I received a PhD in Public Policy in 2017 from the LBJ School of Public Affairs, University of Texas at Austin. My doctoral dissertation is entitled: “In Defense of Voting: Reinterpreting the Terms of the Voting Calculus with a View Toward Election Law and Policy.” The abstract and table of contents are available here, and the introductory chapter is here.
My dissertation explores the relationship between normative conceptions of democratic voting and electoral institutions in the United States. This work focuses on the links between the perceived value of voting at the individual level and the particular ways in which elections are structured and administered. I seek to draw attention to how differing ideas about the meaning and purpose of voting not only influence individual participation decisions, but also serve as foundations for election laws and policies that impact aggregate levels of voter turnout.
My wider research interests extend to comparative electoral institutions and constitutional design.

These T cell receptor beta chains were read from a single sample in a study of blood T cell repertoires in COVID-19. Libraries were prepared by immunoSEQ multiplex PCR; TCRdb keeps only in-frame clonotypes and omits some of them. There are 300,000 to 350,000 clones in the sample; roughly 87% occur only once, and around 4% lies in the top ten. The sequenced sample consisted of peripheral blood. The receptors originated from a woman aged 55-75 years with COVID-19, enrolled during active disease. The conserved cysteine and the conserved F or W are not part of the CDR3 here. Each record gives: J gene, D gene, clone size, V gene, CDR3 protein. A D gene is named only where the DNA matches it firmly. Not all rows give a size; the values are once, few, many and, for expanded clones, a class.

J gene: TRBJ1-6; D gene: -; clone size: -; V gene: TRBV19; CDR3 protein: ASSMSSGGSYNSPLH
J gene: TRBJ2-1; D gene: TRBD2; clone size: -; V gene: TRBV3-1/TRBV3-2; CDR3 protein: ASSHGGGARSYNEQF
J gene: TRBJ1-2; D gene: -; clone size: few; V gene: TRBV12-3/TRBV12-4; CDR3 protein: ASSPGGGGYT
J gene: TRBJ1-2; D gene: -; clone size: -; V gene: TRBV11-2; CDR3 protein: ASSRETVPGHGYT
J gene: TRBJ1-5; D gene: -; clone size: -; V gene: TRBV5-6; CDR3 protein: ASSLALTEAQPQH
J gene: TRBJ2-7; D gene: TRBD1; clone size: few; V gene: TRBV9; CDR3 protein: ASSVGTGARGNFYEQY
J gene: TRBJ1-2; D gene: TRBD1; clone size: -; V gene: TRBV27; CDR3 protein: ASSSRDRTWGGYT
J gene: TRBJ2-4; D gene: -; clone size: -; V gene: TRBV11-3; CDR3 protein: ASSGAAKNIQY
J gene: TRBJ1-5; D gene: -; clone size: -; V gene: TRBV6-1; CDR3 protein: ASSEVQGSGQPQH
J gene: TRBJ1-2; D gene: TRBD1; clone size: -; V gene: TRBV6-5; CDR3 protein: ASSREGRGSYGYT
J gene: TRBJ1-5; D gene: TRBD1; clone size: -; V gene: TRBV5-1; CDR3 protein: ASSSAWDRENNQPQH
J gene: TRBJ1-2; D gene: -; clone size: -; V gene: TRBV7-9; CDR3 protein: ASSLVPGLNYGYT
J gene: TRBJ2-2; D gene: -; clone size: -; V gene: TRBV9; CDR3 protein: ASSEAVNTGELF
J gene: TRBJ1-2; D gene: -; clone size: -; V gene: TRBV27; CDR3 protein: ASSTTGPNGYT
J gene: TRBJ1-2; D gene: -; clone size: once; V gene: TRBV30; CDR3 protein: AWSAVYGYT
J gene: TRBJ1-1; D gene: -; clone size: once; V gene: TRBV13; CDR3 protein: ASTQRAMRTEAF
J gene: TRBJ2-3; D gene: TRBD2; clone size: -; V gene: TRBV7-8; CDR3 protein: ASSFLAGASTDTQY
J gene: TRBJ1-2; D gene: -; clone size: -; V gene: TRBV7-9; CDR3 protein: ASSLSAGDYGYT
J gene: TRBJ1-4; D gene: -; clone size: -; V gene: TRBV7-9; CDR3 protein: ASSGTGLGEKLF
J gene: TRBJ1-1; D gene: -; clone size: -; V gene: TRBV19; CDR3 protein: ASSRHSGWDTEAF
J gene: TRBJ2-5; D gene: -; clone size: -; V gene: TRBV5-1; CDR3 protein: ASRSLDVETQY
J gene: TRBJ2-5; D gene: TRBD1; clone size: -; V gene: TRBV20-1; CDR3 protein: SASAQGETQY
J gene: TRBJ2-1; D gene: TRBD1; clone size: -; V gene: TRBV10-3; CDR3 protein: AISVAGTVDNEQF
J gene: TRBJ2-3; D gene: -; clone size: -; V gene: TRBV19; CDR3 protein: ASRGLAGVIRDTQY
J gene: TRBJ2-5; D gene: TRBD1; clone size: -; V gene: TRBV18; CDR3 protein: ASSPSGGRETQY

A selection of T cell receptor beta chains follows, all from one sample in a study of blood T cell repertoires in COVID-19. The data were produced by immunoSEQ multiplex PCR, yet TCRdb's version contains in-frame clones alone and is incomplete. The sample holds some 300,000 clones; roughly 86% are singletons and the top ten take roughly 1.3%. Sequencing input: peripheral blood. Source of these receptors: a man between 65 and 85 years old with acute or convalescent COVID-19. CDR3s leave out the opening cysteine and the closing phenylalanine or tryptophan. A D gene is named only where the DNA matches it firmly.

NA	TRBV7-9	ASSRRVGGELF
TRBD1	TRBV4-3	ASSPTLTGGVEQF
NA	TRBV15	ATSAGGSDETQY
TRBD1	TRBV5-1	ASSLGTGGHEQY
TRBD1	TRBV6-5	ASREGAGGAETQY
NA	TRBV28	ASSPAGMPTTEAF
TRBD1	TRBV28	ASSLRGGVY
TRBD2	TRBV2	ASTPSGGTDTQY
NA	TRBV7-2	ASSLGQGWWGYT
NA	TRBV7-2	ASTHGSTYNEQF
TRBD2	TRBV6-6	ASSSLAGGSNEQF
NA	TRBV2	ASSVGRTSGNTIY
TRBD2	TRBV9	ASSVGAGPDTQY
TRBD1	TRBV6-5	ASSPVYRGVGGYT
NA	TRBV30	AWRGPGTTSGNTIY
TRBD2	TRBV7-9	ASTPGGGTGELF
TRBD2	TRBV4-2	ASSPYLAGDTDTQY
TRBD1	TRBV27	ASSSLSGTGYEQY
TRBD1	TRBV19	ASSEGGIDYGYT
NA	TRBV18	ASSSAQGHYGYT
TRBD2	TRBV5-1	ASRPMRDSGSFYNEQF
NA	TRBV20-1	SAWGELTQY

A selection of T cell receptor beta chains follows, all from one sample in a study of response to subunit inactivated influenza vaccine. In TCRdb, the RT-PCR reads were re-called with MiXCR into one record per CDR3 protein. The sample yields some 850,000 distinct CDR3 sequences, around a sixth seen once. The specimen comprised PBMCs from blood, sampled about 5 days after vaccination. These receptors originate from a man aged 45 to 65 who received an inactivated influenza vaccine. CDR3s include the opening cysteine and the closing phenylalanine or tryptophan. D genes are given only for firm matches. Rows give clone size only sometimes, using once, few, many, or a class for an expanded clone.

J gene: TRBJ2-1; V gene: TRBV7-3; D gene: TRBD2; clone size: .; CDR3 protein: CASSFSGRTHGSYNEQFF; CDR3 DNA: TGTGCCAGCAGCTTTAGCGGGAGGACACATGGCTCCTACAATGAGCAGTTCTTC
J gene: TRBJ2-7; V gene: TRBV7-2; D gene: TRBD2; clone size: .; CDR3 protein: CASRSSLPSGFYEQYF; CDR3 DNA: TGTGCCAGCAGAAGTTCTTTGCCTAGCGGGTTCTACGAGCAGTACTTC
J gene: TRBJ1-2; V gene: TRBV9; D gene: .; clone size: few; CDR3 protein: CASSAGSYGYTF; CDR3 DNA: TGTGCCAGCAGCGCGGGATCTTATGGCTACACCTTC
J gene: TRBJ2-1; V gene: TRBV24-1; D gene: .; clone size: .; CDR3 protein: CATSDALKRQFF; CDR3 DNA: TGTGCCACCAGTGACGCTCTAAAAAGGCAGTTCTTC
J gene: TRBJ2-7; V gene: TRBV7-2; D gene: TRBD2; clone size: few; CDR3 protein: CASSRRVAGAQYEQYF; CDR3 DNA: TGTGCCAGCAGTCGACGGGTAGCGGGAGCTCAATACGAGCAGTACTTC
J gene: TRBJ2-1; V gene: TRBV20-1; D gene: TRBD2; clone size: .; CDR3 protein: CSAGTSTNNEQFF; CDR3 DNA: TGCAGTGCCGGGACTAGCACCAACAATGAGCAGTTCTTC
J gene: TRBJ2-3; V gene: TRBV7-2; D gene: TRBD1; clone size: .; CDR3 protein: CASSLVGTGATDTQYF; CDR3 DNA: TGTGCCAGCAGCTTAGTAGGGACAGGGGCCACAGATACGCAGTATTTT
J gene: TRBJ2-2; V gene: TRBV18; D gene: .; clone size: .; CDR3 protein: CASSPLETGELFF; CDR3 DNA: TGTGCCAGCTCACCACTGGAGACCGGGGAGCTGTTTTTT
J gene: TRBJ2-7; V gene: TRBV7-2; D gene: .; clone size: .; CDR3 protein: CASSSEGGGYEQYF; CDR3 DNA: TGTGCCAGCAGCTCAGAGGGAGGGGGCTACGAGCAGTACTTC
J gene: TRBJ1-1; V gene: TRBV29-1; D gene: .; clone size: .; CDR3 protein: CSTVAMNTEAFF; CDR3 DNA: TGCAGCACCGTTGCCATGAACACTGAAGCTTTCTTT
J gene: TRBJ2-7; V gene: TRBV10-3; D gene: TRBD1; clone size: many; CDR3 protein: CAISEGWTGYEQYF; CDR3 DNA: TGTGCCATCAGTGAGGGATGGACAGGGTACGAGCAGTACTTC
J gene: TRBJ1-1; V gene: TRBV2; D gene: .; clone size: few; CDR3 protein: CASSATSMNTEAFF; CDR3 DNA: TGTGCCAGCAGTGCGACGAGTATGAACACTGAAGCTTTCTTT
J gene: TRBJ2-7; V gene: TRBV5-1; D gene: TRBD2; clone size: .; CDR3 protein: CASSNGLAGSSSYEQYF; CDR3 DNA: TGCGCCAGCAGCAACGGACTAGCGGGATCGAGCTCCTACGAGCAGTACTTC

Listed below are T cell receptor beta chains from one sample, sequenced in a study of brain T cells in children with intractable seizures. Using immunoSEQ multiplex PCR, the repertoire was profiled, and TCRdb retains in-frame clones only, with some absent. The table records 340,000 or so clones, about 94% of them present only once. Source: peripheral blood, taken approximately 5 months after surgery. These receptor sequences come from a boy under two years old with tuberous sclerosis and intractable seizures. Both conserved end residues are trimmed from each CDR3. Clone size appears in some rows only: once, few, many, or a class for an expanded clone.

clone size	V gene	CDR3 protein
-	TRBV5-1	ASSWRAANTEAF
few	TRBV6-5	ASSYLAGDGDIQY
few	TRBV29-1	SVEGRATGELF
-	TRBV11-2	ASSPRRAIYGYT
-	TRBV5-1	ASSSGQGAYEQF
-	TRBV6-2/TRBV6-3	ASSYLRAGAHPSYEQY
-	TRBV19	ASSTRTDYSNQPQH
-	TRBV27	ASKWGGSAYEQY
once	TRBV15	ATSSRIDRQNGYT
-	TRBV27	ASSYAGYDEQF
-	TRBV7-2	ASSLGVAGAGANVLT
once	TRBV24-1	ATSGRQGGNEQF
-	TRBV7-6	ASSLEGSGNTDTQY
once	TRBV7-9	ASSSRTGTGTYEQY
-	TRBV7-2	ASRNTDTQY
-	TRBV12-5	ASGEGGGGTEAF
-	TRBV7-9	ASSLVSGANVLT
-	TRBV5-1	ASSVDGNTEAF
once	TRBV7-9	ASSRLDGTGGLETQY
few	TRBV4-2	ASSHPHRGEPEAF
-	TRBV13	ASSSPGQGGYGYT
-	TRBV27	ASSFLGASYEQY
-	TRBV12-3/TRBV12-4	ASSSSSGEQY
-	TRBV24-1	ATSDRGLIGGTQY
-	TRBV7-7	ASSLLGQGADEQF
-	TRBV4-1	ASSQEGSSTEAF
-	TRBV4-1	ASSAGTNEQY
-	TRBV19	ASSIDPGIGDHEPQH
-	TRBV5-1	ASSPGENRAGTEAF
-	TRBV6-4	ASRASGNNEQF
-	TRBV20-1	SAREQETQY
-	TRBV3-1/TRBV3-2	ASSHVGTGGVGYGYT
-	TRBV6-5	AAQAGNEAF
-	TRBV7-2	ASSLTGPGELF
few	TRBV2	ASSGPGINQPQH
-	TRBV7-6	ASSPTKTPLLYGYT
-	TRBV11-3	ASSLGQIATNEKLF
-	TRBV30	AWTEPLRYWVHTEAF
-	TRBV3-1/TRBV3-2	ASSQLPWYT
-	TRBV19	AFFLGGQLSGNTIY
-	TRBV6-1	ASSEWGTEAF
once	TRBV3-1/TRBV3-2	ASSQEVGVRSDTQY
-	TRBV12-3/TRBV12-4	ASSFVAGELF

⋅ “An Exploratory Study of Constitutional Design in Three Island States: Seychelles, Comoros, and Mauritius.” Journal of Contemporary African Studies 35 (3): 324-348 (2017). (author’s manuscript)
⋅ “Africa’s Domestic Institutions of Integration and Accommodation: A New Database.” In Constitutions and Conflict Management in Africa: Preventing Civil War through Institutional Design, ed. Alan J. Kuperman, 183-224 (University of Pennsylvania Press, 2015).
Selected Other Works
⋅ Blog post for the Franchise Project: “Asking Better Questions about Voter Identification Laws” (December 2017)
⋅ African Constitutional Design Database and Codebook (associated with 2015 book chapter)
⋅ A short film I directed about the 2010 midterm elections in Austin, TX: https://www.youtube.com/watch?v=pFXTwBt5eKY
epoupko <“at”> utexas <“dot”> edu